The eight-song LP was released in 1973 and was the legendary rock band's fifth studio project, but it represented the first compilation of entirely original Zeppelin music. Including tunes like "The Song Remains the Same" and "Dancing Days," the album was recorded at the Rolling Stones Mobile Studio on Mick Jagger's country estate, featuring more complicated guitar contributions from Page and less of the blues twang heard on other tunes. The result was released to mixed reviews; since then, however, the record has gone down in history as one of Rolling Stone's 500 greatest albums of all time (along with "Led Zeppelin," "Led Zeppelin II," "Led Zeppelin IV," and "Physical Graffiti").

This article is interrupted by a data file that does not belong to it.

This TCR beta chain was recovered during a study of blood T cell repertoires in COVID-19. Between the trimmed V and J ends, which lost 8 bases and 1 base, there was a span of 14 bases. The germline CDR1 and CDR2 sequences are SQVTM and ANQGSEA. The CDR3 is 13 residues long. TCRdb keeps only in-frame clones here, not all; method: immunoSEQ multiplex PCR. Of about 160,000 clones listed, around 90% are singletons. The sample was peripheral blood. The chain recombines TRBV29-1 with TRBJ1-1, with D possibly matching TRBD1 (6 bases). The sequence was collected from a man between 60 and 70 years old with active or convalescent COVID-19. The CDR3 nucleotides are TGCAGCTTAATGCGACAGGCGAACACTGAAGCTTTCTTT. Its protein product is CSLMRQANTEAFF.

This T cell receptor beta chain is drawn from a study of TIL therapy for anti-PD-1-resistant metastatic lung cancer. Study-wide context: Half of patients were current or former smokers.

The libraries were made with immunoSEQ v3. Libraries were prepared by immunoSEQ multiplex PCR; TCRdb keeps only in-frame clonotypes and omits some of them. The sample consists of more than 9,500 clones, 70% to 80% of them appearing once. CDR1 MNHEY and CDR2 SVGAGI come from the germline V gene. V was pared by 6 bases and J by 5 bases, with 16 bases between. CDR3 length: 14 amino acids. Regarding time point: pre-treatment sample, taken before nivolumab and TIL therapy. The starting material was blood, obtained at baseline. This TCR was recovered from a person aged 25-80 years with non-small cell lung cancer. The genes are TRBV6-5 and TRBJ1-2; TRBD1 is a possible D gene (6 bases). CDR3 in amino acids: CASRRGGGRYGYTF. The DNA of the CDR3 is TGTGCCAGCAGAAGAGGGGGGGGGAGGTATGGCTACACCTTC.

The cover art of "Houses of the Holy" (featured below) was inspired by Arthur C. Clarke's novel, "Childhood's End," featuring a population of hundreds of naked child-like figures. The sci-fi image is comprised of a collage of several photographs taken by Aubrey Powell in Northern Ireland, and continues to creep us out when we're thumbing through our record collection.
In celebration of this Led Zeppelin anniversary, we've put together a slideshow of some of the best Led Zeppelin album art. Scroll through the slides below and let us know how you are celebrating "Houses of the Holy" in the comments.